It is very unusual not to reach a conclusion at the end of 12 moves. We do allow one "night" move to resolve a melee.

We often find that after 10 moves it seems obvious that one side has won the game. However we also often find that in the final two moves the situation can be reversed, or result in a draw.

This may be due to the (house) rules we use, but it means that the tension continues right to the last move. And even if the apparent winner after 10 moves goes on to win, the result in casualties can be much different than expected.

mildbill15 Feb 2022 2:55 p.m. PST

Remember, its not whether you win or lose but who gets the blame.

UshCha15 Feb 2022 5:04 p.m. PST

Marcus Brutus, that may be the case for battles in an early period. Moderen battles don't always end in some definite "leaving the field" they may grind to a halt as men and material run out to maintain pressure.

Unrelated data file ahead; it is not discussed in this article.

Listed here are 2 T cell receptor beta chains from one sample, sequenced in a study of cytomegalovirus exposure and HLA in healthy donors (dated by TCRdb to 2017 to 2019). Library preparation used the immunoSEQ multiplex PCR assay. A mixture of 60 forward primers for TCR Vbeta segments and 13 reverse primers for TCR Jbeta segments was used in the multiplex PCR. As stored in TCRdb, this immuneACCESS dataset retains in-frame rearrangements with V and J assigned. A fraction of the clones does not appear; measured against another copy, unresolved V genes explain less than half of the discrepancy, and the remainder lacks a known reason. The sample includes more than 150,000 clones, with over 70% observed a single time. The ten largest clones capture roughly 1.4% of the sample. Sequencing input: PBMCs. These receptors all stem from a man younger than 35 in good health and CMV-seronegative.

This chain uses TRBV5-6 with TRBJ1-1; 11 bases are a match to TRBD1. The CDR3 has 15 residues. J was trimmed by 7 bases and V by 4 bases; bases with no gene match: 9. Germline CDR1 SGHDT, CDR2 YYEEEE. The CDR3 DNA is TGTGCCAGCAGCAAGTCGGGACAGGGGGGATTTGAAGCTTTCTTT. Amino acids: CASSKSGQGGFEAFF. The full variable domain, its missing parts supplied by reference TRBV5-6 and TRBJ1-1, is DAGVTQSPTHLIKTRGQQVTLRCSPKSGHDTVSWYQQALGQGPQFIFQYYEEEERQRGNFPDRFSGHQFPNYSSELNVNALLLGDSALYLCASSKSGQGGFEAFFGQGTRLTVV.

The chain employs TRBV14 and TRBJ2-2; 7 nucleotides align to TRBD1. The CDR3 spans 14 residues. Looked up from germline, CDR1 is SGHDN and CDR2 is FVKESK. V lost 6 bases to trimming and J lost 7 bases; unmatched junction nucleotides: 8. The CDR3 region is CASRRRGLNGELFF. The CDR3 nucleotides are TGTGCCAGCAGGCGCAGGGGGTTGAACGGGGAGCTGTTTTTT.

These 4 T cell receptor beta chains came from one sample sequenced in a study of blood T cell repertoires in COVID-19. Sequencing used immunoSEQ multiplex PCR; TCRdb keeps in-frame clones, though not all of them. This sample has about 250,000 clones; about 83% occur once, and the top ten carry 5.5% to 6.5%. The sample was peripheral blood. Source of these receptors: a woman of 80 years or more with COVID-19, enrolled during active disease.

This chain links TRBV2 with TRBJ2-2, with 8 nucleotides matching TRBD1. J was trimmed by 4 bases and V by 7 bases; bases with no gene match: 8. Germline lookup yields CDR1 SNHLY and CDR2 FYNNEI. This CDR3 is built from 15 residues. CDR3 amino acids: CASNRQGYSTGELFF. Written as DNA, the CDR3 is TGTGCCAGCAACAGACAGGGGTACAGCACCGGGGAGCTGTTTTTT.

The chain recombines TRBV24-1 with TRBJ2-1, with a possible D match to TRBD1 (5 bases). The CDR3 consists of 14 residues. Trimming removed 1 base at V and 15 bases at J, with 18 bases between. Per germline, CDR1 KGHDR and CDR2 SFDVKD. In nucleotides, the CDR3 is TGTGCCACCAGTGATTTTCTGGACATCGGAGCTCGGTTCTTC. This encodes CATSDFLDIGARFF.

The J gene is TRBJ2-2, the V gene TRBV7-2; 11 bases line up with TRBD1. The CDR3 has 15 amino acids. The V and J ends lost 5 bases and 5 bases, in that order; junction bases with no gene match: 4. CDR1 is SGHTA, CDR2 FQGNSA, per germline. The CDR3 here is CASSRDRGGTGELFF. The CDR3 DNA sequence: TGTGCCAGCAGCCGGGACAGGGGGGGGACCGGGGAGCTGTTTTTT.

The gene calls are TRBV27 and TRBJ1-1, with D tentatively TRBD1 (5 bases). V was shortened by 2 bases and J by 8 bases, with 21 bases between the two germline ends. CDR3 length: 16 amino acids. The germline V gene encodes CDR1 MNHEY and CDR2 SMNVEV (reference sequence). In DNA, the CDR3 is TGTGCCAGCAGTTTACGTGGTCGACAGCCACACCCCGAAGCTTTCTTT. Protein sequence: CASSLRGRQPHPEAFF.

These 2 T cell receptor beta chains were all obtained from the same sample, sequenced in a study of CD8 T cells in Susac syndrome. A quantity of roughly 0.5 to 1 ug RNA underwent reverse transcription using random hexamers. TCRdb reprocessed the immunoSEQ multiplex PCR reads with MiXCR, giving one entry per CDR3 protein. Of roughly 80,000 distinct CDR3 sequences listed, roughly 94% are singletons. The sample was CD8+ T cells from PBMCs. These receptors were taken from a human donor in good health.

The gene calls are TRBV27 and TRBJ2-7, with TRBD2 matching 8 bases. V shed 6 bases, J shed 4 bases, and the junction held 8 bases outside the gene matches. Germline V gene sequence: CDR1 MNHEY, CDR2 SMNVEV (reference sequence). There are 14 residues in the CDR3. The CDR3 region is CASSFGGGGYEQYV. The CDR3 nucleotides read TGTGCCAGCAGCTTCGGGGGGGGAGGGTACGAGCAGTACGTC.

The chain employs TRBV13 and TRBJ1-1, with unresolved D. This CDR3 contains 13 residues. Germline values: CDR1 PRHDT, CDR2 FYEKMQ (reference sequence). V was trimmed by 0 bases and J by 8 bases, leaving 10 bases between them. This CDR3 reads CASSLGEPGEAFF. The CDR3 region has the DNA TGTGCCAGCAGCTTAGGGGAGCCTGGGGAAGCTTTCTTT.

In addition if you are so precise on finishing time it would appear you have over constrained the scenario so it must be ended in that time, clearly to do so you have constrained novel approaches that could in the real world be acceptable. Fiinishing on a deadline may not be a real world constraint so why should one be generated by a simulation.

robert piepenbrink Supporting Member of TMP15 Feb 2022 6:32 p.m. PST

Hmph. Matters if it's called for time and you can't see how it would have played out. I've been a victim of the Really Slow Move strategy myself. It's one reason I'm partial to turn rather than time limits and clearly defined objectives.

But yes, if we can both see how it's going to play out from here, it's time to start putting the troops away--or spin the table and try again.

Dragon Gunner15 Feb 2022 11:46 p.m. PST


What ruleset do you use?

Dexter Ward16 Feb 2022 1:39 a.m. PST